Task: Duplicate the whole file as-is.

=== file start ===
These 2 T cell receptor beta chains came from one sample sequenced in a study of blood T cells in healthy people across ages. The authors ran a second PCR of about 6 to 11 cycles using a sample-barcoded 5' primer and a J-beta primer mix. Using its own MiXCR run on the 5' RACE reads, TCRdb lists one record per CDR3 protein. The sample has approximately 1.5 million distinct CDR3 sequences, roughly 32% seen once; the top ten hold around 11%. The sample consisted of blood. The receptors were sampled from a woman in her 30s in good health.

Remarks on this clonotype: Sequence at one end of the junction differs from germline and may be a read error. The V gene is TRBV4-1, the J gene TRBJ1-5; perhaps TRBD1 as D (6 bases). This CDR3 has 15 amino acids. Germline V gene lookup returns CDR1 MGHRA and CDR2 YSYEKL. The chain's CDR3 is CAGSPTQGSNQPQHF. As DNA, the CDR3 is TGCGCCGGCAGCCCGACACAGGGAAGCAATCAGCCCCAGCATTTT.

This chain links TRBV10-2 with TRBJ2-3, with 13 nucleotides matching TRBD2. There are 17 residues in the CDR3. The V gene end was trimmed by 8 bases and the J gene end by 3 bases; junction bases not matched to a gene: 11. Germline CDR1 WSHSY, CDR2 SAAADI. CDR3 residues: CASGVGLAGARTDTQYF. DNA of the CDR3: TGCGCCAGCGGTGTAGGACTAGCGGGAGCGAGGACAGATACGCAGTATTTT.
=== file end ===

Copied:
These 2 T cell receptor beta chains came from one sample sequenced in a study of blood T cells in healthy people across ages. The authors ran a second PCR of about 6 to 11 cycles using a sample-barcoded 5' primer and a J-beta primer mix. Using its own MiXCR run on the 5' RACE reads, TCRdb lists one record per CDR3 protein. The sample has approximately 1.5 million distinct CDR3 sequences, roughly 32% seen once; the top ten hold around 11%. The sample consisted of blood. The receptors were sampled from a woman in her 30s in good health.

Remarks on this clonotype: Sequence at one end of the junction differs from germline and may be a read error. The V gene is TRBV4-1, the J gene TRBJ1-5; perhaps TRBD1 as D (6 bases). This CDR3 has 15 amino acids. Germline V gene lookup returns CDR1 MGHRA and CDR2 YSYEKL. The chain's CDR3 is CAGSPTQGSNQPQHF. As DNA, the CDR3 is TGCGCCGGCAGCCCGACACAGGGAAGCAATCAGCCCCAGCATTTT.

This chain links TRBV10-2 with TRBJ2-3, with 13 nucleotides matching TRBD2. There are 17 residues in the CDR3. The V gene end was trimmed by 8 bases and the J gene end by 3 bases; junction bases not matched to a gene: 11. Germline CDR1 WSHSY, CDR2 SAAADI. CDR3 residues: CASGVGLAGARTDTQYF. DNA of the CDR3: TGCGCCAGCGGTGTAGGACTAGCGGGAGCGAGGACAGATACGCAGTATTTT.